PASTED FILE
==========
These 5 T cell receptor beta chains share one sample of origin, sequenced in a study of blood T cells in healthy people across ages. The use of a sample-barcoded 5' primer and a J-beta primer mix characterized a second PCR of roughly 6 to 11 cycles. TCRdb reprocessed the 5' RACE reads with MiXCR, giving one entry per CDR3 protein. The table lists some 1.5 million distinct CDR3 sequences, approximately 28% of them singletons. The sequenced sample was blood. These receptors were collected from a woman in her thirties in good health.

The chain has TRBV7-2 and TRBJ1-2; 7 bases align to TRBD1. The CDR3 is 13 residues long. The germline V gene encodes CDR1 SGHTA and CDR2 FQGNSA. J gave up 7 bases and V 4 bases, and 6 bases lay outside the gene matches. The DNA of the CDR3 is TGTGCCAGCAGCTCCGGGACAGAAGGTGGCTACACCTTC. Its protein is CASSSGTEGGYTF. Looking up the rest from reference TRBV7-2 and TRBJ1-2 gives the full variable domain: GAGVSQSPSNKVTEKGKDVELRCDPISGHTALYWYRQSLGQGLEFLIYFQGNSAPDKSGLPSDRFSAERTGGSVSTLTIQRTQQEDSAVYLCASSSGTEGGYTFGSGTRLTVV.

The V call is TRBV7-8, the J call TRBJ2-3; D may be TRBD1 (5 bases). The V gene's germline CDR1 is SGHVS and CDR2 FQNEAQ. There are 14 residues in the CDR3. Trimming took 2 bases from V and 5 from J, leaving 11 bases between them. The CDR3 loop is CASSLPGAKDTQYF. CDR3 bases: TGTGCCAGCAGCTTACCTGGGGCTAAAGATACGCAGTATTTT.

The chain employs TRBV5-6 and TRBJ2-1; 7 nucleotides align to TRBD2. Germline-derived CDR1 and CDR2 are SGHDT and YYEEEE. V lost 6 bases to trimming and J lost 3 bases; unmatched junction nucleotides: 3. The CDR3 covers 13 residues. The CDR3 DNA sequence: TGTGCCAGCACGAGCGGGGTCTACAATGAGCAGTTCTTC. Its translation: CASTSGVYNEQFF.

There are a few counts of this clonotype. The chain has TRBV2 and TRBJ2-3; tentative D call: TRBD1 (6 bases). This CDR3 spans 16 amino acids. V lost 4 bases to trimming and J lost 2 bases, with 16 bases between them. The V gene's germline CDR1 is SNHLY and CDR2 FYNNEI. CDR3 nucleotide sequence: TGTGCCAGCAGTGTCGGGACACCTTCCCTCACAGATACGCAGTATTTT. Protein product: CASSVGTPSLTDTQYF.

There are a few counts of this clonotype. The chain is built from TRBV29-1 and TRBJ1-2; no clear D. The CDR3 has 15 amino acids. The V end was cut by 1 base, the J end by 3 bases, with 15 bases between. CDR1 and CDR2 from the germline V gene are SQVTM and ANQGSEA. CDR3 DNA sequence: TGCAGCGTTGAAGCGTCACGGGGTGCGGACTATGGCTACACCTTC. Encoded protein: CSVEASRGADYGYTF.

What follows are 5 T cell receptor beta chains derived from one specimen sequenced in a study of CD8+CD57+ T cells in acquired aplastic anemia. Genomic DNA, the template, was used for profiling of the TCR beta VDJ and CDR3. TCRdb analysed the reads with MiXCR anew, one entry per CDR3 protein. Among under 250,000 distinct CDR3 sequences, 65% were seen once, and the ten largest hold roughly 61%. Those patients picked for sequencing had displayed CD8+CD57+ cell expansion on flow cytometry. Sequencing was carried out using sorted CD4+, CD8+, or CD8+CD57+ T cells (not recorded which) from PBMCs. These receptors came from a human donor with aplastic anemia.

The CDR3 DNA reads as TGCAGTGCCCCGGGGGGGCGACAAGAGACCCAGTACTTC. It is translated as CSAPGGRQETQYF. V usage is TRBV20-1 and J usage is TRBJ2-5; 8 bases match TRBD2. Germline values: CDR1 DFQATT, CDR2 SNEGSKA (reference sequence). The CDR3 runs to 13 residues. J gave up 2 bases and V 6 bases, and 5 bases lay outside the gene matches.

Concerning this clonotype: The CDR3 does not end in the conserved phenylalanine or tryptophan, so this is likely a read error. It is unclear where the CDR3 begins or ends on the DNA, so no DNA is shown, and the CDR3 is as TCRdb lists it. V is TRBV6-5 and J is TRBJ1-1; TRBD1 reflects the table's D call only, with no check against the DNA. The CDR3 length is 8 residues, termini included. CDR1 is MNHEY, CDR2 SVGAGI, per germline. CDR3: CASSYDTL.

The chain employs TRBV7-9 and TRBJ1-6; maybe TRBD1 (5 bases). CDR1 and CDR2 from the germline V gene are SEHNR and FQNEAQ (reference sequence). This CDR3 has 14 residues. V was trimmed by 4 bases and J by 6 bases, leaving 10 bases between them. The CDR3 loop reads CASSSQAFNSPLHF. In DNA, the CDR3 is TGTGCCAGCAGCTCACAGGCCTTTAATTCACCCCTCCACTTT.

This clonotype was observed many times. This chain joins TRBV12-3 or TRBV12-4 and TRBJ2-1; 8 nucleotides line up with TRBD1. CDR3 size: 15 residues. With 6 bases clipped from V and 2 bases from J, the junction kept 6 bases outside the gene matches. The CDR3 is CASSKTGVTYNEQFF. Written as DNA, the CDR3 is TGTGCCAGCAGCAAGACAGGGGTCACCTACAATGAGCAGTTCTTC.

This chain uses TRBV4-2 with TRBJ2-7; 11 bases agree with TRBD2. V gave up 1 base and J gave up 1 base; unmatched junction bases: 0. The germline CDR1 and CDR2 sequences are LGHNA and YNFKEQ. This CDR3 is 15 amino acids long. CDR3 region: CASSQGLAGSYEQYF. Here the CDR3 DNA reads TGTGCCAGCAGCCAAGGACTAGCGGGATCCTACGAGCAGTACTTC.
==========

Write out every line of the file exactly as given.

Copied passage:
These 5 T cell receptor beta chains share one sample of origin, sequenced in a study of blood T cells in healthy people across ages. The use of a sample-barcoded 5' primer and a J-beta primer mix characterized a second PCR of roughly 6 to 11 cycles. TCRdb reprocessed the 5' RACE reads with MiXCR, giving one entry per CDR3 protein. The table lists some 1.5 million distinct CDR3 sequences, approximately 28% of them singletons. The sequenced sample was blood. These receptors were collected from a woman in her thirties in good health.

The chain has TRBV7-2 and TRBJ1-2; 7 bases align to TRBD1. The CDR3 is 13 residues long. The germline V gene encodes CDR1 SGHTA and CDR2 FQGNSA. J gave up 7 bases and V 4 bases, and 6 bases lay outside the gene matches. The DNA of the CDR3 is TGTGCCAGCAGCTCCGGGACAGAAGGTGGCTACACCTTC. Its protein is CASSSGTEGGYTF. Looking up the rest from reference TRBV7-2 and TRBJ1-2 gives the full variable domain: GAGVSQSPSNKVTEKGKDVELRCDPISGHTALYWYRQSLGQGLEFLIYFQGNSAPDKSGLPSDRFSAERTGGSVSTLTIQRTQQEDSAVYLCASSSGTEGGYTFGSGTRLTVV.

The V call is TRBV7-8, the J call TRBJ2-3; D may be TRBD1 (5 bases). The V gene's germline CDR1 is SGHVS and CDR2 FQNEAQ. There are 14 residues in the CDR3. Trimming took 2 bases from V and 5 from J, leaving 11 bases between them. The CDR3 loop is CASSLPGAKDTQYF. CDR3 bases: TGTGCCAGCAGCTTACCTGGGGCTAAAGATACGCAGTATTTT.

The chain employs TRBV5-6 and TRBJ2-1; 7 nucleotides align to TRBD2. Germline-derived CDR1 and CDR2 are SGHDT and YYEEEE. V lost 6 bases to trimming and J lost 3 bases; unmatched junction nucleotides: 3. The CDR3 covers 13 residues. The CDR3 DNA sequence: TGTGCCAGCACGAGCGGGGTCTACAATGAGCAGTTCTTC. Its translation: CASTSGVYNEQFF.

There are a few counts of this clonotype. The chain has TRBV2 and TRBJ2-3; tentative D call: TRBD1 (6 bases). This CDR3 spans 16 amino acids. V lost 4 bases to trimming and J lost 2 bases, with 16 bases between them. The V gene's germline CDR1 is SNHLY and CDR2 FYNNEI. CDR3 nucleotide sequence: TGTGCCAGCAGTGTCGGGACACCTTCCCTCACAGATACGCAGTATTTT. Protein product: CASSVGTPSLTDTQYF.

There are a few counts of this clonotype. The chain is built from TRBV29-1 and TRBJ1-2; no clear D. The CDR3 has 15 amino acids. The V end was cut by 1 base, the J end by 3 bases, with 15 bases between. CDR1 and CDR2 from the germline V gene are SQVTM and ANQGSEA. CDR3 DNA sequence: TGCAGCGTTGAAGCGTCACGGGGTGCGGACTATGGCTACACCTTC. Encoded protein: CSVEASRGADYGYTF.

What follows are 5 T cell receptor beta chains derived from one specimen sequenced in a study of CD8+CD57+ T cells in acquired aplastic anemia. Genomic DNA, the template, was used for profiling of the TCR beta VDJ and CDR3. TCRdb analysed the reads with MiXCR anew, one entry per CDR3 protein. Among under 250,000 distinct CDR3 sequences, 65% were seen once, and the ten largest hold roughly 61%. Those patients picked for sequencing had displayed CD8+CD57+ cell expansion on flow cytometry. Sequencing was carried out using sorted CD4+, CD8+, or CD8+CD57+ T cells (not recorded which) from PBMCs. These receptors came from a human donor with aplastic anemia.

The CDR3 DNA reads as TGCAGTGCCCCGGGGGGGCGACAAGAGACCCAGTACTTC. It is translated as CSAPGGRQETQYF. V usage is TRBV20-1 and J usage is TRBJ2-5; 8 bases match TRBD2. Germline values: CDR1 DFQATT, CDR2 SNEGSKA (reference sequence). The CDR3 runs to 13 residues. J gave up 2 bases and V 6 bases, and 5 bases lay outside the gene matches.

Concerning this clonotype: The CDR3 does not end in the conserved phenylalanine or tryptophan, so this is likely a read error. It is unclear where the CDR3 begins or ends on the DNA, so no DNA is shown, and the CDR3 is as TCRdb lists it. V is TRBV6-5 and J is TRBJ1-1; TRBD1 reflects the table's D call only, with no check against the DNA. The CDR3 length is 8 residues, termini included. CDR1 is MNHEY, CDR2 SVGAGI, per germline. CDR3: CASSYDTL.

The chain employs TRBV7-9 and TRBJ1-6; maybe TRBD1 (5 bases). CDR1 and CDR2 from the germline V gene are SEHNR and FQNEAQ (reference sequence). This CDR3 has 14 residues. V was trimmed by 4 bases and J by 6 bases, leaving 10 bases between them. The CDR3 loop reads CASSSQAFNSPLHF. In DNA, the CDR3 is TGTGCCAGCAGCTCACAGGCCTTTAATTCACCCCTCCACTTT.

This clonotype was observed many times. This chain joins TRBV12-3 or TRBV12-4 and TRBJ2-1; 8 nucleotides line up with TRBD1. CDR3 size: 15 residues. With 6 bases clipped from V and 2 bases from J, the junction kept 6 bases outside the gene matches. The CDR3 is CASSKTGVTYNEQFF. Written as DNA, the CDR3 is TGTGCCAGCAGCAAGACAGGGGTCACCTACAATGAGCAGTTCTTC.

This chain uses TRBV4-2 with TRBJ2-7; 11 bases agree with TRBD2. V gave up 1 base and J gave up 1 base; unmatched junction bases: 0. The germline CDR1 and CDR2 sequences are LGHNA and YNFKEQ. This CDR3 is 15 amino acids long. CDR3 region: CASSQGLAGSYEQYF. Here the CDR3 DNA reads TGTGCCAGCAGCCAAGGACTAGCGGGATCCTACGAGCAGTACTTC.